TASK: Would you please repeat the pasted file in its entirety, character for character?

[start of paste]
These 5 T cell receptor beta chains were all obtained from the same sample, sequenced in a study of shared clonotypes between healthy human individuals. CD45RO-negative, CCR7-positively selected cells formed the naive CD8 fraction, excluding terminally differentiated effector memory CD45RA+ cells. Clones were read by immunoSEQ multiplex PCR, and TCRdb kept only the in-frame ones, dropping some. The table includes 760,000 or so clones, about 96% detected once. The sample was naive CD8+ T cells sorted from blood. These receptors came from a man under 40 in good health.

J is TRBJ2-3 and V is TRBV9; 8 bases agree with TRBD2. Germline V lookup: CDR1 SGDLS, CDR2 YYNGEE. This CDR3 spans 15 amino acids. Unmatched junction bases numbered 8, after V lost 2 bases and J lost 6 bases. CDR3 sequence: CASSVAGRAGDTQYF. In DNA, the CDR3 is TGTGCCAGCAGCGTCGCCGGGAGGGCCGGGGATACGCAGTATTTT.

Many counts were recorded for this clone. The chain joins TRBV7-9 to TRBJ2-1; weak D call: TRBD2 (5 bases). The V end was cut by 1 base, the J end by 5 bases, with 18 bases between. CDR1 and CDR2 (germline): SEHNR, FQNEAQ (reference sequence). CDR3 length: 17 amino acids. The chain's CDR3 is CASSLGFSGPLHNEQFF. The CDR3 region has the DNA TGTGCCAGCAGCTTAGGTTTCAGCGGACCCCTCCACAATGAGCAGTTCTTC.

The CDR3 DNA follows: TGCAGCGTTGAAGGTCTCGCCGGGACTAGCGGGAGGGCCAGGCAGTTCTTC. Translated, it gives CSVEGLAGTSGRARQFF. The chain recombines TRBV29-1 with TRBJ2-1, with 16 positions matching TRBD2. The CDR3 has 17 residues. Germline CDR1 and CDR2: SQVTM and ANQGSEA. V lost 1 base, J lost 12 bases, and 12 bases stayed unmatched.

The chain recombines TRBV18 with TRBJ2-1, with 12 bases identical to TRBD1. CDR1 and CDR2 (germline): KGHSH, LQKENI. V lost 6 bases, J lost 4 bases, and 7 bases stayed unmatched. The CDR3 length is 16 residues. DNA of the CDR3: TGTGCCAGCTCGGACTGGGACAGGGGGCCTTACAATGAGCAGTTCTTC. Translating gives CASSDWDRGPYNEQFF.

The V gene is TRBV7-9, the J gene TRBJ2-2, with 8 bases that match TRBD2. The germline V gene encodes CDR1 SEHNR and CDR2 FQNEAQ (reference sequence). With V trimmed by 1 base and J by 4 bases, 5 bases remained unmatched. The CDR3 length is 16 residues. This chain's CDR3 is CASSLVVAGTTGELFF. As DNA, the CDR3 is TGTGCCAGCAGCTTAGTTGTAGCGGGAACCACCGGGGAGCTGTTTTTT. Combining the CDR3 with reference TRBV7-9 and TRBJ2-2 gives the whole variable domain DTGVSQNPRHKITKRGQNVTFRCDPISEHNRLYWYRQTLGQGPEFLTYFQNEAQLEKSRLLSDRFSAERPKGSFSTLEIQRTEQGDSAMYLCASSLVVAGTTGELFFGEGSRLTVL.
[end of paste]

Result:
These 5 T cell receptor beta chains were all obtained from the same sample, sequenced in a study of shared clonotypes between healthy human individuals. CD45RO-negative, CCR7-positively selected cells formed the naive CD8 fraction, excluding terminally differentiated effector memory CD45RA+ cells. Clones were read by immunoSEQ multiplex PCR, and TCRdb kept only the in-frame ones, dropping some. The table includes 760,000 or so clones, about 96% detected once. The sample was naive CD8+ T cells sorted from blood. These receptors came from a man under 40 in good health.

J is TRBJ2-3 and V is TRBV9; 8 bases agree with TRBD2. Germline V lookup: CDR1 SGDLS, CDR2 YYNGEE. This CDR3 spans 15 amino acids. Unmatched junction bases numbered 8, after V lost 2 bases and J lost 6 bases. CDR3 sequence: CASSVAGRAGDTQYF. In DNA, the CDR3 is TGTGCCAGCAGCGTCGCCGGGAGGGCCGGGGATACGCAGTATTTT.

Many counts were recorded for this clone. The chain joins TRBV7-9 to TRBJ2-1; weak D call: TRBD2 (5 bases). The V end was cut by 1 base, the J end by 5 bases, with 18 bases between. CDR1 and CDR2 (germline): SEHNR, FQNEAQ (reference sequence). CDR3 length: 17 amino acids. The chain's CDR3 is CASSLGFSGPLHNEQFF. The CDR3 region has the DNA TGTGCCAGCAGCTTAGGTTTCAGCGGACCCCTCCACAATGAGCAGTTCTTC.

The CDR3 DNA follows: TGCAGCGTTGAAGGTCTCGCCGGGACTAGCGGGAGGGCCAGGCAGTTCTTC. Translated, it gives CSVEGLAGTSGRARQFF. The chain recombines TRBV29-1 with TRBJ2-1, with 16 positions matching TRBD2. The CDR3 has 17 residues. Germline CDR1 and CDR2: SQVTM and ANQGSEA. V lost 1 base, J lost 12 bases, and 12 bases stayed unmatched.

The chain recombines TRBV18 with TRBJ2-1, with 12 bases identical to TRBD1. CDR1 and CDR2 (germline): KGHSH, LQKENI. V lost 6 bases, J lost 4 bases, and 7 bases stayed unmatched. The CDR3 length is 16 residues. DNA of the CDR3: TGTGCCAGCTCGGACTGGGACAGGGGGCCTTACAATGAGCAGTTCTTC. Translating gives CASSDWDRGPYNEQFF.

The V gene is TRBV7-9, the J gene TRBJ2-2, with 8 bases that match TRBD2. The germline V gene encodes CDR1 SEHNR and CDR2 FQNEAQ (reference sequence). With V trimmed by 1 base and J by 4 bases, 5 bases remained unmatched. The CDR3 length is 16 residues. This chain's CDR3 is CASSLVVAGTTGELFF. As DNA, the CDR3 is TGTGCCAGCAGCTTAGTTGTAGCGGGAACCACCGGGGAGCTGTTTTTT. Combining the CDR3 with reference TRBV7-9 and TRBJ2-2 gives the whole variable domain DTGVSQNPRHKITKRGQNVTFRCDPISEHNRLYWYRQTLGQGPEFLTYFQNEAQLEKSRLLSDRFSAERPKGSFSTLEIQRTEQGDSAMYLCASSLVVAGTTGELFFGEGSRLTVL.